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Study shows how tobacco firms recruited scientists covertly


Roger Dobson

The tobacco industry recruited and managed an international network of more than 80 scientific and medical experts in Europe, Asia, and elsewhere in a bid to avoid regulations on secondhand smoke, a new report says.

In one year, 1991, the budget for the programme for Europe alone was $3.3m (£1.9m, €2.8m), say the authors of the report (European Journal of Public Health 2006;16;69-77).

The consultants on environmental tobacco smoke, also known as whitecoats, were paid and managed by US lawyers working for the industry, and one of the aims of the programme was to enlist consultants who were prepared to publish research supporting the industry’s position that secondhand smoke was not dangerous and that ventilation provided a solution.

"The objective of the program was to influence policy makers, media and the public by providing, through their consultants … information concerning public workplace regulation, indoor air quality and ventilation standards, and scientific claims regarding secondhand smoke," without this information appearing to have been procured by the tobacco industry, says the report.

The consultants carried out these activities by publishing scientific papers and reports, attending conferences, and lobbying. The authors say that the industry’s role was not disclosed to the public or was minimised or obscured when it was mentioned.

The report cites a Philip Morris action plan for 1989-92 as an example of what the industry hoped consultants would accomplish: "They should be appropriately encouraged to prepare papers, participate in scientific societies with relevant areas of interest, and take active roles in scientific conferences. Where possible, without compromising a scientist’s effectiveness, they should be encouraged to provide statements or testimony for use before government commissions and information to the media."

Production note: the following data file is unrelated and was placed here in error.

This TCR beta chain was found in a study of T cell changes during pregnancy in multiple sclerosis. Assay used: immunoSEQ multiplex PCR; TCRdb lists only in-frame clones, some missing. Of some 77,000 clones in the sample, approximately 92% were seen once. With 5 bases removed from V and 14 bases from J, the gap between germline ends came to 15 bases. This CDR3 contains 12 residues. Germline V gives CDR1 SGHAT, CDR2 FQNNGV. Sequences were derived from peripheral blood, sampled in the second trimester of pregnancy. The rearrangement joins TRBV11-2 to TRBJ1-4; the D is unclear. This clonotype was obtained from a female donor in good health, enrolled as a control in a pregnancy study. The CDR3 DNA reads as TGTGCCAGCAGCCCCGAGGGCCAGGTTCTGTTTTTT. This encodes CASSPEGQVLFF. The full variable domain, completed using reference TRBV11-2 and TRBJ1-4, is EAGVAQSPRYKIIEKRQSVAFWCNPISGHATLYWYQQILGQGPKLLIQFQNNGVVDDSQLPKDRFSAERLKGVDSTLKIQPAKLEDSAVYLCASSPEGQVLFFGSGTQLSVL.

The authors say the programme began in Europe in 1987, and that by 1989 it included consultants from the United Kingdom, Belgium, Canada, France, Germany, Italy, Finland, and Sweden. It also spread to Asia, and the report says that every member of the organising committee of an international conference on indoor air quality in Bangkok in 1991 was a tobacco industry consultant.

"By 1988 the program included 81 scientists in the major international markets of concern to Philip Morris International. As of early 2004, no document has been located indicating that the program has been terminated," says the report, whose authors, from the University of California, San Francisco, searched tobacco industry documents, including those in the British American Tobacco depository in Guildford, England.

Their study sought to describe how the tobacco industry recruited and managed a secret international network of scientific and medical experts to avoid regulations on secondhand smoke in Europe and Asia.

The report says, "Healthcare professionals around the world should be aware of and denounce such tactics. Failing to do so will only delay even more the adoption of smoke-free environments, contributing to depriving the general population of a clean air environment.

"Public health advocates, as well as policy makers, should be aware of the tobacco industry’s influence and interest in avoiding secondhand smoke regulations as a cornerstone of tobacco control."